Monarch

ToddsPoint

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I tried to get a good pic of this Monarch but he wouldn't co-operate. Couldn't get him with his wings spread all the way. My wife's zinnia patch is a magnet for butterflies. Gary

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glass half fool

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Nice shots Butteries and zinnias are always a great combination .I plant a large amount of zinnias each year . They are easy to get started grow quickly and bloom for a long time. They are colorful and attach many different butterflies And to go with all that in the fall I pull the dried heads off and clean the seed from them and plant it the next year
 

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Those are good shots. They don't sit still very long and butterflies always seem to stop spreading their wings when you point a camera lens at them. Or at least to me they do.
 
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ToddsPoint

ToddsPoint

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Nice shots Butteries and zinnias are always a great combination .I plant a large amount of zinnias each year . They are easy to get started grow quickly and bloom for a long time. They are colorful and attach many different butterflies And to go with all that in the fall I pull the dried heads off and clean the seed from them and plant it the next year

We save the seeds each year too. We'll start dead heading these pretty soon. Gary
 

ANTIQUARIAN

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Beautiful pics Gary. :icon_thumleft:

I remember when I was a kid, we always tried to catch them by grabbing them gently behind their wings.
I now know it wasn't a nice thing to do, but I was a stupid kid back then... who grew up to be a stupid adult.

“Life's hard. It's even harder when you're stupid.” :laughing7:
― John Wayne
 

No gold in NY

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Consider yourself lucky to get close enough for a photo. I have been raising Monarchs. I collect the caterpillars wherever I can before predators get them or the chrysalis. So far this season I have released 9 Monarchs. 5 males and 3 females. One was undetermined.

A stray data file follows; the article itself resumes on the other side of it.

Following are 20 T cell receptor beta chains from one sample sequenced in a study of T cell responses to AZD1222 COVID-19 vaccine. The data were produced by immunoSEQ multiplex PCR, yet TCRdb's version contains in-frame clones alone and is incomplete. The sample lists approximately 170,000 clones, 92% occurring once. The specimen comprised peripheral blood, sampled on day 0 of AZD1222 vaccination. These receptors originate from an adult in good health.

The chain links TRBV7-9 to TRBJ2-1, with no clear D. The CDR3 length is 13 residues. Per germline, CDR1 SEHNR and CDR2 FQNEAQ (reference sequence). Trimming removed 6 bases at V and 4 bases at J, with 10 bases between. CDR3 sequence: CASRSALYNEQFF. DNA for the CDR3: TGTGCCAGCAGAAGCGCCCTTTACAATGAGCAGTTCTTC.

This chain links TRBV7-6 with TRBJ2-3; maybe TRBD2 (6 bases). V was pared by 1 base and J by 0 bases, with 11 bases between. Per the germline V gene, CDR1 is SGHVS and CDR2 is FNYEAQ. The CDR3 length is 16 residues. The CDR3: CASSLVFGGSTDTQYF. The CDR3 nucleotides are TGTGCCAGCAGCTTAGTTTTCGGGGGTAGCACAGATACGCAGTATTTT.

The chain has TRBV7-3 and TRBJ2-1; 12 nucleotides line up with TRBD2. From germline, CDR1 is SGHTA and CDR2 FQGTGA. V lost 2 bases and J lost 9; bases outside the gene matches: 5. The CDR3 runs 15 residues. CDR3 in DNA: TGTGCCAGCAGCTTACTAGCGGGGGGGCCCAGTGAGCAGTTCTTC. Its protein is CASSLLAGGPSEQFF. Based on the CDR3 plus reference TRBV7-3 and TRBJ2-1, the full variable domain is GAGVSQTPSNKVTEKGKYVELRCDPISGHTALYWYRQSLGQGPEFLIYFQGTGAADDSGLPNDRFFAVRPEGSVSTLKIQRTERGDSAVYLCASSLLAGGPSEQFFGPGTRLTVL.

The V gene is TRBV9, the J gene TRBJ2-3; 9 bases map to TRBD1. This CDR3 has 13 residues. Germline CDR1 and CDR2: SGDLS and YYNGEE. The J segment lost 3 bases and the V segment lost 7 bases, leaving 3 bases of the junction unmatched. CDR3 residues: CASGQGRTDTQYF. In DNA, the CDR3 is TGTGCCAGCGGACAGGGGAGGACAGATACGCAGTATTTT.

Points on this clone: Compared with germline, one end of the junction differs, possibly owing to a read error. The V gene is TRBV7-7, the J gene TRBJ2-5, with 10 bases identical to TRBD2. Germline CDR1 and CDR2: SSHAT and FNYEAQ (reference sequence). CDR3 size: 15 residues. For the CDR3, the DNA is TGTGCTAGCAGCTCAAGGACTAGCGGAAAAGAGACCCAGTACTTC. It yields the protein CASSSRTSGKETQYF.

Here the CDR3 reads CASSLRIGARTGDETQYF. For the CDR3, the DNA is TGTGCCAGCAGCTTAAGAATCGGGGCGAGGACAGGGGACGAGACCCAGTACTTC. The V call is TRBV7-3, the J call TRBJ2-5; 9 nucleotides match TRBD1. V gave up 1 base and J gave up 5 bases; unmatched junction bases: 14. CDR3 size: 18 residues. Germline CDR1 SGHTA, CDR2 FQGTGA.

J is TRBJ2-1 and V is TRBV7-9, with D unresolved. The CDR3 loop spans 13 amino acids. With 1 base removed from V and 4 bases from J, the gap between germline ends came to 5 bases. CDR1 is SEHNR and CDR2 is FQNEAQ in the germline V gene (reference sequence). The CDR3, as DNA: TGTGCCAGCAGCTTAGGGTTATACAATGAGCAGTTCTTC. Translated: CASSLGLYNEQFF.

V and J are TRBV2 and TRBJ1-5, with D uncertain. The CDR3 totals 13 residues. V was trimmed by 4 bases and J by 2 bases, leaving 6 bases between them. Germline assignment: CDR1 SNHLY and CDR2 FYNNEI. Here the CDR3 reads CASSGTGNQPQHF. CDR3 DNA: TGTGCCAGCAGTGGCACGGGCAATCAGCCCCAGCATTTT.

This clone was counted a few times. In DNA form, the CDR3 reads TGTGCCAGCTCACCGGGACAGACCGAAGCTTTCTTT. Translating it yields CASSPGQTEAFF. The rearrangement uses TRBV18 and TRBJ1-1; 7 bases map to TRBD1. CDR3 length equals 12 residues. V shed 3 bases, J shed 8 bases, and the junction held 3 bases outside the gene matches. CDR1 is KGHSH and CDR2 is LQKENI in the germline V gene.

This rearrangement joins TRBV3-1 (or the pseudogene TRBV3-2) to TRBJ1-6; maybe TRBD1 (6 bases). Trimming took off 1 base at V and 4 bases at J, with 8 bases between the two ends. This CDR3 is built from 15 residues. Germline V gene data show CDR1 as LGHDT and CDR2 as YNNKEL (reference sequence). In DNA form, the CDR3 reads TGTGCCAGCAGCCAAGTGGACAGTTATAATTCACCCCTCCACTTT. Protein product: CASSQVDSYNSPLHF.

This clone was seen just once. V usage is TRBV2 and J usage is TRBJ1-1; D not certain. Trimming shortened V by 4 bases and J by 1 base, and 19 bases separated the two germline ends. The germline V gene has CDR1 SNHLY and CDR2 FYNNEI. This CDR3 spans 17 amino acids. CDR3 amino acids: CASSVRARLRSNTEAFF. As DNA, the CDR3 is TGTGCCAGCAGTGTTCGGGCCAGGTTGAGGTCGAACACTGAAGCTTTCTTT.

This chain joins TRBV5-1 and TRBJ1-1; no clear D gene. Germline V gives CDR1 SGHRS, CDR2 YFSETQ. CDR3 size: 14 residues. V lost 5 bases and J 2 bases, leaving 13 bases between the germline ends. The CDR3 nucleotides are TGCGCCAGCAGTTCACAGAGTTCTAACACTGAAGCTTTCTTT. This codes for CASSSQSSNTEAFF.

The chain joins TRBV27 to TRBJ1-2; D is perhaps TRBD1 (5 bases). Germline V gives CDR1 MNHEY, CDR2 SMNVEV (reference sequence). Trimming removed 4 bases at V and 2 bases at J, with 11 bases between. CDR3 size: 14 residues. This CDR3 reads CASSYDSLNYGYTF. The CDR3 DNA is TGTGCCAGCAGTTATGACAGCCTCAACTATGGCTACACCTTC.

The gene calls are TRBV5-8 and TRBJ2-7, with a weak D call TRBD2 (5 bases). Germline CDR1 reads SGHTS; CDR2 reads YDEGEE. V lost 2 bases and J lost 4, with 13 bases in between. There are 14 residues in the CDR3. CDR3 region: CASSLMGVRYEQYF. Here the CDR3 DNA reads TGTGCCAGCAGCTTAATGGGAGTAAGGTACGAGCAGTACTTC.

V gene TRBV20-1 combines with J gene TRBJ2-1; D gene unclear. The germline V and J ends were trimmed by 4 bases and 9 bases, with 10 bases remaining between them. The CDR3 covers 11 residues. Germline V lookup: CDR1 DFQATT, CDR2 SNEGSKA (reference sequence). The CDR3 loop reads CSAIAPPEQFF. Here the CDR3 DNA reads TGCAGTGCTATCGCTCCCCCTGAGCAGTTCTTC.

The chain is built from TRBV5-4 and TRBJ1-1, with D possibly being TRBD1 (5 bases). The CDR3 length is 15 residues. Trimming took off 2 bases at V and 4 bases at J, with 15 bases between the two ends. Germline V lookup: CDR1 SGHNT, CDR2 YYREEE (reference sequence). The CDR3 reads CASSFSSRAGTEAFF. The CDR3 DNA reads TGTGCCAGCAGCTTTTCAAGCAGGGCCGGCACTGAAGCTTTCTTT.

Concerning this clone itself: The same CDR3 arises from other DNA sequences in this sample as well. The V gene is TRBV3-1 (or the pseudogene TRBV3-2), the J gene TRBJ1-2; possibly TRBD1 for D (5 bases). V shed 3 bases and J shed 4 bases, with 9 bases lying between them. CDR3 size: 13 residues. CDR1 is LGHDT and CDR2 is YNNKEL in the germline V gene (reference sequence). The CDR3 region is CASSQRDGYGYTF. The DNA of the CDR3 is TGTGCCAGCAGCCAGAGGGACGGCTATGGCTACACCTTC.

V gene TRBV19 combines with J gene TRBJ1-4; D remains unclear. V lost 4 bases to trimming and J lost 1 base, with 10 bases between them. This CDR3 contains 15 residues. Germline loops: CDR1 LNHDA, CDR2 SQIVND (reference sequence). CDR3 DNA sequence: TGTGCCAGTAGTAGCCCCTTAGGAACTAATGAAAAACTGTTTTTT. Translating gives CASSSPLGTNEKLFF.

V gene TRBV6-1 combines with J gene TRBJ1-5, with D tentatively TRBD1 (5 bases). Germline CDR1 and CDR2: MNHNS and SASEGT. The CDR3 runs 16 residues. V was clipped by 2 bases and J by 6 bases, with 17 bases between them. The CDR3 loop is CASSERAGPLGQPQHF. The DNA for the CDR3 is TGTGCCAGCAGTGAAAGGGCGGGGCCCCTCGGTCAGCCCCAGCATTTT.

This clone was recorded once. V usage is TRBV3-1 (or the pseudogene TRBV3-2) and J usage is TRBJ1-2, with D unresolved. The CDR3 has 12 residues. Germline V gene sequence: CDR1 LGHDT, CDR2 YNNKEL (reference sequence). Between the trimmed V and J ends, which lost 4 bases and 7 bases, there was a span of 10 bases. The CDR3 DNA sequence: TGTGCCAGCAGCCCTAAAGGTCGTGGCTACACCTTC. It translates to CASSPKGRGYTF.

I use a small stick to transfer them to the flowers outside. At that time they always open and hold their wings fully. Perhaps still drying them. Great photo op at that time.
Monarch.jpg Monarch2.jpg
 
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glass half fool

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No Gold That is very interesting information . How long does it take from the time you collect them as caterpillars until they hatch as butterflies Do you have any additional info An organization I do some volunteer work with is partenering with a group of 4th,5th and 6th grade students on a project involving wildflowers and pollinators . If we could get the kids into raising butterflies we could include sas part of our project Thanks
 
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Nice photo! :icon_thumleft: Sadly, I've seen none around my house this season. Usually, I have many since my gardens attract them eavry year. :dontknow:
 

No gold in NY

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glass half fool...
The process from egg to butterfly is weather dependent and also depends on the regional climate. It can take about four weeks in the peak of the summer in warmer climates. The egg takes 5 to 10 days, the larva/caterpillar and pupa/chrysalis each take about 10 to 14 days.
For me it depends on how big the caterpillar is when I find it. Sometimes they are only a quarter of an inch long and sometimes as big as my pinky finger. When they are big and fat, they attach to the top of the terrarium and hang upside down forming a J shape. The process from caterpillar to chrysalis is very interesting to watch. I have never witnessed the butterfly exit the chrysalis, but have seen the wings unfold and inflate. I think inflate is the correct term. The whole process is an amazing thing to see. And there are predators at each stage. So far this season I have released 14 and have 5 chrysalis, 3 J's, 1 looking for a spot to J, 4 caterpillars still feeding.
 

A2coins

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Great pics used to see them alot when I was a kid but hardly ever anymore Thanks for the cool pics
 

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